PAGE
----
Local News

Sandbag sites being evaluated on coast

Posted July 25, 2008

— The Division of Coastal Management announced on Friday it is finalizing a list of high-priority sandbag sites.

The list also ranks sandbag sites that need to be cleaned up, which will have some coastal homeowners being notified to remove their protective sandbags.

Coastal Management field representative John Cece has been documenting thousands of sandbags protecting property on the coast.

“It’s challenging. … We have 110 sites,” Cece said.

Many sandbag sites are in Dare County, where years of hurricanes have pummeled the shore and homeowners have been using sandbags to try to keep the sea at bay.

Cece said the oldest sandbags he saw were from 1992. Sandbags were supposed to be temporary, lasting two to five years at most. The state now plans to send letters telling some homeowners to remove the bags.

“I don't think that they're going to be received well, and I think the end result is yet to be seen on that,” Ocean Isle Beach Mayor Debbie Smith said.

The state Division of Coastal Management has made a map and database and is determining the sandbag sites that need to be cleaned up first.

“We have a number of bags that have fallen off the authorized alignment. They're out here on the beach, tumbling on the beach; some of the bags are torn,” Cece said.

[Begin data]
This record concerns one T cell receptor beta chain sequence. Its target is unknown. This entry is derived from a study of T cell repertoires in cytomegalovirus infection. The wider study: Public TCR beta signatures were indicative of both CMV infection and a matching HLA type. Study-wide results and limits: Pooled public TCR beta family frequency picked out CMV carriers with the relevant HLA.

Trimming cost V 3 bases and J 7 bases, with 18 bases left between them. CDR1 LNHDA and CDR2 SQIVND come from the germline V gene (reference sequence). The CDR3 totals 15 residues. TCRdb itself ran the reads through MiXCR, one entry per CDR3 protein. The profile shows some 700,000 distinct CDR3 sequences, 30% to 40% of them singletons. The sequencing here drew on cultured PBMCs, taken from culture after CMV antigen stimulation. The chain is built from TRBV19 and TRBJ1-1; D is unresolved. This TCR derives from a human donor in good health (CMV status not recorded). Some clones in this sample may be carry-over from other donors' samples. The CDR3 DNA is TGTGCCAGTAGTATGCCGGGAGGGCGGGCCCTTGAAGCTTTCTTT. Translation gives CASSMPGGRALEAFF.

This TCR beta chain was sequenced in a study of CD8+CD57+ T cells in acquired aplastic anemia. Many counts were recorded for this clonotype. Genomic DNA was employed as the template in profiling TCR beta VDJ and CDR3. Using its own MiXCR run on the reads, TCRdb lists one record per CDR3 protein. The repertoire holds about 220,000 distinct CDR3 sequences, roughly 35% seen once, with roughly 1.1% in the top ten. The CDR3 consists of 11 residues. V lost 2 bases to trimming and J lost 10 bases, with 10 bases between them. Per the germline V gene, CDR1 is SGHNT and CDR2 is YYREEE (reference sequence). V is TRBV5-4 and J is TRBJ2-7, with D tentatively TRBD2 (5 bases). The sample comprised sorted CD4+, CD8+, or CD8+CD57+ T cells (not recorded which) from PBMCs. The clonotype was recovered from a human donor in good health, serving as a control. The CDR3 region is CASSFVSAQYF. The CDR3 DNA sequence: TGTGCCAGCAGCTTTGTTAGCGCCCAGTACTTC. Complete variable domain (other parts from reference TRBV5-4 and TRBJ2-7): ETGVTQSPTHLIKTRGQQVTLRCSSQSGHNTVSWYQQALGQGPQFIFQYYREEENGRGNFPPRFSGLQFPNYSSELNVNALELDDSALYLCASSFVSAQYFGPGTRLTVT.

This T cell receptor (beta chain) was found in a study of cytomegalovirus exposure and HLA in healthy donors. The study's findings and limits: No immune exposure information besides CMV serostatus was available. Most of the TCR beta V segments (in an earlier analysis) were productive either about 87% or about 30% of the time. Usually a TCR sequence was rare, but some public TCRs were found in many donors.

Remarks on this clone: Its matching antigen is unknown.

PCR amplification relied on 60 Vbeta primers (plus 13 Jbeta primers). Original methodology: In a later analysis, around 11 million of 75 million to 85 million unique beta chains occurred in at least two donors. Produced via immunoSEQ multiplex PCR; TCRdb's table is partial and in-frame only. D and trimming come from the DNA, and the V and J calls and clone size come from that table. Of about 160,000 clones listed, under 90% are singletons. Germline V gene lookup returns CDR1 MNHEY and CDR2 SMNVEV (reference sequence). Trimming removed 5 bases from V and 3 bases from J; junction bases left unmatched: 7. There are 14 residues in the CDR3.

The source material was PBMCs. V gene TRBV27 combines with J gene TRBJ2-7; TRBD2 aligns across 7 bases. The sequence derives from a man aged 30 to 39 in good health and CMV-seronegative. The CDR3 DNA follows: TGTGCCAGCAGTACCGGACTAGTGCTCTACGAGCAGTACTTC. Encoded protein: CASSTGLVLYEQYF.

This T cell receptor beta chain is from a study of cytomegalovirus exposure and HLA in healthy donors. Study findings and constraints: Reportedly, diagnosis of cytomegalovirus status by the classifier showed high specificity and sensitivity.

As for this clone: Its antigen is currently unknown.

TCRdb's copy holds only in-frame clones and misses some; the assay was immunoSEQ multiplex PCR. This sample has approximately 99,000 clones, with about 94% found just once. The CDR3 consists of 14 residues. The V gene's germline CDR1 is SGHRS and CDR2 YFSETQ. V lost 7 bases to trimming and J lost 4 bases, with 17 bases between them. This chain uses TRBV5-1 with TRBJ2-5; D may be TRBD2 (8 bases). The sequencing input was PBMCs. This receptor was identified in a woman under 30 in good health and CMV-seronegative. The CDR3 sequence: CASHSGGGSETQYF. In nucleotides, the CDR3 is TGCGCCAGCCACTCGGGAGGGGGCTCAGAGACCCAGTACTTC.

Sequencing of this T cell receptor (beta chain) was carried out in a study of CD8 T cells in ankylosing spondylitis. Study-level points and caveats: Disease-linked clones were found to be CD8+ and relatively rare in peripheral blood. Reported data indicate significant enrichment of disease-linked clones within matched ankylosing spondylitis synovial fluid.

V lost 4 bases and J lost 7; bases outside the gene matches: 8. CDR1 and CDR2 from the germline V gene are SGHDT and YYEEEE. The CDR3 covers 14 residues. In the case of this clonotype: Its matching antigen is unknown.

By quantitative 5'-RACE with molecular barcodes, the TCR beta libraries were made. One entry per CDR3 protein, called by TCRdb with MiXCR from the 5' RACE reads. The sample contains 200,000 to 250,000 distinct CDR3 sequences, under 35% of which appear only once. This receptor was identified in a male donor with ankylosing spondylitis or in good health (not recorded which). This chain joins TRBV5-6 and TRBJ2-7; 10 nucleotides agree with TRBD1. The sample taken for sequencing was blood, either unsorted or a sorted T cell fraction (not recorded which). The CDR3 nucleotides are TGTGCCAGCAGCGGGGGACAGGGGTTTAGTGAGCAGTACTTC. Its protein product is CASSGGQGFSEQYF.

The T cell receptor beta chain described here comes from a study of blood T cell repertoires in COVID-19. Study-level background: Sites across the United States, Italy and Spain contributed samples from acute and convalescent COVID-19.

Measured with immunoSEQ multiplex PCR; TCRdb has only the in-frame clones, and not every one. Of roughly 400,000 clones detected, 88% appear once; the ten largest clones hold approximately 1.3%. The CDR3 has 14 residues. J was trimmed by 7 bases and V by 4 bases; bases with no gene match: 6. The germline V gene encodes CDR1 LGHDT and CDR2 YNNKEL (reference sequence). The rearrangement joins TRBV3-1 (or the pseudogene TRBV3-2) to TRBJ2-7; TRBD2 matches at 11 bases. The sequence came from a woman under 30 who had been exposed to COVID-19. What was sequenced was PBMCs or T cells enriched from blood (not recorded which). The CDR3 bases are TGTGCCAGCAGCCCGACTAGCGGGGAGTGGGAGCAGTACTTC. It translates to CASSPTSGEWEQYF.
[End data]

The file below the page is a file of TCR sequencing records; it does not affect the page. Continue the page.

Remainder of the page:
Smith said she doesn’t think anyone wants a “wall blocking our beaches,” but some reasonable measures need to exist to protect the shoreline.

“If the regulations authorized development, we're required to issue citizens the permit, so people can still legally obtain permits for sandbags,” Cece said.

Homeowners will have 30 days to comply. Once the initial notices are mailed out, the state will start sending notices to the rest of the homeowner who are in violation.


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  • Citizens Arrayest Jul 25, 2008

    oh i agree, the people that CHOSE to build there were taking a risk now its time to get the bags out-a-there.

  • shutterbug Jul 25, 2008

    The sand on those islands have been migrating for 150,000 years. We are not going to stop it. All the sand bags are doing is transferring the erosion further down the beach to someone else.

    Retire science teacher comment.

  • whatelseisnew Jul 25, 2008

    The only flip side I see here, is development should not have been allowed in the first place.

  • jlh4jdj Jul 25, 2008

    I was about to say why is this my problem then I thought about it me and the rest of the average tax paying people will pay somehow. So just by that I'm mad about it and don't even know yet why.

  • Citizens Arrayest Jul 25, 2008

    The western point of emerald isle and northern point at topsail, if you remove the bags you might as well go ahead a bulldoze the houses while your at it.

  • geosol Jul 25, 2008

    Don't worry, the politicians who cater to the well-to-do will find a way to kill the common-sense rules on coastal development. They always do and you and i get to pay for it. Yay!!!

  • SEAIRESCUE Jul 25, 2008

    GREAT...I am tired of paying for those sand bags for Mr. BIG's beach-front hooch. Besides, they threaten the split-tailed, double breasted, golden mattress thrasher's mating habitat along the coastal area marshes.